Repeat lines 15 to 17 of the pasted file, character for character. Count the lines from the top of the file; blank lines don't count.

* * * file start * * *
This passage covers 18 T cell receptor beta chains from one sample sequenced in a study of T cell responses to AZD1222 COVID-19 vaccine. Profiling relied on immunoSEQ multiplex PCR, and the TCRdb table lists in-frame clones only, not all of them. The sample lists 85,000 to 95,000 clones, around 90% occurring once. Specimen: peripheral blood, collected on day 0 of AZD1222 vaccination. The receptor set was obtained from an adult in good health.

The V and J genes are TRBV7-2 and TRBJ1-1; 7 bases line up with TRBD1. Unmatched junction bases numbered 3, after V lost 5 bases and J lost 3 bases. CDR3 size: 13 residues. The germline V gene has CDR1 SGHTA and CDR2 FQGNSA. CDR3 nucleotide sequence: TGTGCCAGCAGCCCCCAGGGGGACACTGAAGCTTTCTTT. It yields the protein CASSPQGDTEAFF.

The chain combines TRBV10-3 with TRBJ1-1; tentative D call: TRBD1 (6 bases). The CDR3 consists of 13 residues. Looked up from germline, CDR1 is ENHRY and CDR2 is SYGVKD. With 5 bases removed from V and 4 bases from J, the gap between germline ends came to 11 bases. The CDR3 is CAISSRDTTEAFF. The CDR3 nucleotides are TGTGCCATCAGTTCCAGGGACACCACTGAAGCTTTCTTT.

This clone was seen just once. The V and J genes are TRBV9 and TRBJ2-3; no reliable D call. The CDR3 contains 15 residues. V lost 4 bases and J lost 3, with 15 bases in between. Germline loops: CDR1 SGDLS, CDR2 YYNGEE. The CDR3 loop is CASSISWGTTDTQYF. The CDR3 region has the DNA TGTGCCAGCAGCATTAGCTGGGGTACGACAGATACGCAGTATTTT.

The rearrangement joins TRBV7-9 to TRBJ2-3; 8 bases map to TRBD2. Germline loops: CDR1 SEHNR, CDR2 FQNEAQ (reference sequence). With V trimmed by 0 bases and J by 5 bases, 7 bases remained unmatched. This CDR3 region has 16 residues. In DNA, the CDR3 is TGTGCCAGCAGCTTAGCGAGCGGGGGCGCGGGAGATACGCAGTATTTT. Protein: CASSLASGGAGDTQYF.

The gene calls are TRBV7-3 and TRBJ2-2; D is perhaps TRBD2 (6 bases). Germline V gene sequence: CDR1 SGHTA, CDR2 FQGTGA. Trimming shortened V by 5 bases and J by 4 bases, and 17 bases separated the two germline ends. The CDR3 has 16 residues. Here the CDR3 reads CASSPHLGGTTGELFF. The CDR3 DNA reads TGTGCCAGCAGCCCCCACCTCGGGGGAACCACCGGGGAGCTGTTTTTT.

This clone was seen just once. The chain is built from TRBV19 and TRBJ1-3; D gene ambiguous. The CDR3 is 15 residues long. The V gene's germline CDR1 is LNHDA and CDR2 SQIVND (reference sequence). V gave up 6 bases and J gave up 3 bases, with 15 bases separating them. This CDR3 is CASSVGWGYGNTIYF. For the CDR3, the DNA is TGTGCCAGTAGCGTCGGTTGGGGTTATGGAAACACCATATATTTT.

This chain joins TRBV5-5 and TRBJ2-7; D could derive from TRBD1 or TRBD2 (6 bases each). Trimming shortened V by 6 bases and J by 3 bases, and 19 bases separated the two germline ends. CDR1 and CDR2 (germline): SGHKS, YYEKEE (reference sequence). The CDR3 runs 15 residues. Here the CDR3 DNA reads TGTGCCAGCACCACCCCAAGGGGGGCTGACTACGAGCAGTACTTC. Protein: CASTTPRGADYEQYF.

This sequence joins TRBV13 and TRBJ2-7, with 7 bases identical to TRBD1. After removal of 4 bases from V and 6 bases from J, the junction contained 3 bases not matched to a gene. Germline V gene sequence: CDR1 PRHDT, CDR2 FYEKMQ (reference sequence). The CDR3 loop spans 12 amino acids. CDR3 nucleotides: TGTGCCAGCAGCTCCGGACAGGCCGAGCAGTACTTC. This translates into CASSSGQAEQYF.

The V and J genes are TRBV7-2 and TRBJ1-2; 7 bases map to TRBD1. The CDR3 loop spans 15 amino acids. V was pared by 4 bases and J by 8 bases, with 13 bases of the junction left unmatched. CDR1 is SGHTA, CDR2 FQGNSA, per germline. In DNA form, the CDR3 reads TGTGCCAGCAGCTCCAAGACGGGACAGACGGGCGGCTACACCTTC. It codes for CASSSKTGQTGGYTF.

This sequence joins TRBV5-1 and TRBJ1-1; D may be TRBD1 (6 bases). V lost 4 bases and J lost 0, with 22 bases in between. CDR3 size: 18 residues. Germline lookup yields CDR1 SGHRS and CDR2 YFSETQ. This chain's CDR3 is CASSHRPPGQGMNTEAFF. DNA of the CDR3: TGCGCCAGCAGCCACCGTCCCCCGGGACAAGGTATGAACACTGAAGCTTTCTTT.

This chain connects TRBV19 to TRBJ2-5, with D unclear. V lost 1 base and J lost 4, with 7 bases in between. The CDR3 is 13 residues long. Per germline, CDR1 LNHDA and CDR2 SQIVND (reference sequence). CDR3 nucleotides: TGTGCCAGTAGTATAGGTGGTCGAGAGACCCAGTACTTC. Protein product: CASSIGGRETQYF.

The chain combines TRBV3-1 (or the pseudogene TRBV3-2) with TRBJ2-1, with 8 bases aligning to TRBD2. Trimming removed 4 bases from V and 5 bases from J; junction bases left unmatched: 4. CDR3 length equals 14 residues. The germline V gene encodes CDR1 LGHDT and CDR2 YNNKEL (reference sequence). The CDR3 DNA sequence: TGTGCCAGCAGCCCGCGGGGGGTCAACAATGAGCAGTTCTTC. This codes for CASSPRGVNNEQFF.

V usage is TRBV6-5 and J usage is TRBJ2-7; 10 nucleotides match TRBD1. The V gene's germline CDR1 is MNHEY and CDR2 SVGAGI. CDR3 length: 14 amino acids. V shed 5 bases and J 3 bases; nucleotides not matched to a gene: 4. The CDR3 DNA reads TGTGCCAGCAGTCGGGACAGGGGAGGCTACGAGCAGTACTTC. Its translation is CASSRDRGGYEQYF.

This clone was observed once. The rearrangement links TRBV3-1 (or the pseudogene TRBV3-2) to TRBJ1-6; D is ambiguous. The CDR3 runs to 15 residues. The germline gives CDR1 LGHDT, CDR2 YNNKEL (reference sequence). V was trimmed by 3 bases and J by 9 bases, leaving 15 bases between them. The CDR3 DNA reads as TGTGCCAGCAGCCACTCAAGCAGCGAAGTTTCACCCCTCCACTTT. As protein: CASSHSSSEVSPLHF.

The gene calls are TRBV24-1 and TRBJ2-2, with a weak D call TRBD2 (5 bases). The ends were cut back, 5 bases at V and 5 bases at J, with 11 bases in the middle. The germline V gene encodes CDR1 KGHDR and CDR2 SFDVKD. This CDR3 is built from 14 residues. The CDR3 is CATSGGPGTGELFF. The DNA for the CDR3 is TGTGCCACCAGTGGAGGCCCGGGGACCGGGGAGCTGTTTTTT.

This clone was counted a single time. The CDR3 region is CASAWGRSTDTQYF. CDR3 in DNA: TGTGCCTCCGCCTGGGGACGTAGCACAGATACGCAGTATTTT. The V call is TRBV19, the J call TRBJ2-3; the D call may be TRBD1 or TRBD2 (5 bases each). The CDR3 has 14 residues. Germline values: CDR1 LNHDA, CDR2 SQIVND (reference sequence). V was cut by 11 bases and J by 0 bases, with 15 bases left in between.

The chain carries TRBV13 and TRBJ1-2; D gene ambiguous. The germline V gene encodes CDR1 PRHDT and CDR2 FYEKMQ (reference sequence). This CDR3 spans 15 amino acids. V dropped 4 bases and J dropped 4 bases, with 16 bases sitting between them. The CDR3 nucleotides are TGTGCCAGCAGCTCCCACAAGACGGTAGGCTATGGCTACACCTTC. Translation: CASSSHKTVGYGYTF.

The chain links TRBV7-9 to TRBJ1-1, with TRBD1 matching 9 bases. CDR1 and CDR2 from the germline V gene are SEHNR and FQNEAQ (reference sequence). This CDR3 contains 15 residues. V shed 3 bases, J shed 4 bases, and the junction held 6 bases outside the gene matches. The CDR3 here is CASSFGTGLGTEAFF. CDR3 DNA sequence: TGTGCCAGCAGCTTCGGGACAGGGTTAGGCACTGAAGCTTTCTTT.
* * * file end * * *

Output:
This clone was observed once. The rearrangement links TRBV3-1 (or the pseudogene TRBV3-2) to TRBJ1-6; D is ambiguous. The CDR3 runs to 15 residues. The germline gives CDR1 LGHDT, CDR2 YNNKEL (reference sequence). V was trimmed by 3 bases and J by 9 bases, leaving 15 bases between them. The CDR3 DNA reads as TGTGCCAGCAGCCACTCAAGCAGCGAAGTTTCACCCCTCCACTTT. As protein: CASSHSSSEVSPLHF.

The gene calls are TRBV24-1 and TRBJ2-2, with a weak D call TRBD2 (5 bases). The ends were cut back, 5 bases at V and 5 bases at J, with 11 bases in the middle. The germline V gene encodes CDR1 KGHDR and CDR2 SFDVKD. This CDR3 is built from 14 residues. The CDR3 is CATSGGPGTGELFF. The DNA for the CDR3 is TGTGCCACCAGTGGAGGCCCGGGGACCGGGGAGCTGTTTTTT.

This clone was counted a single time. The CDR3 region is CASAWGRSTDTQYF. CDR3 in DNA: TGTGCCTCCGCCTGGGGACGTAGCACAGATACGCAGTATTTT. The V call is TRBV19, the J call TRBJ2-3; the D call may be TRBD1 or TRBD2 (5 bases each). The CDR3 has 14 residues. Germline values: CDR1 LNHDA, CDR2 SQIVND (reference sequence). V was cut by 11 bases and J by 0 bases, with 15 bases left in between.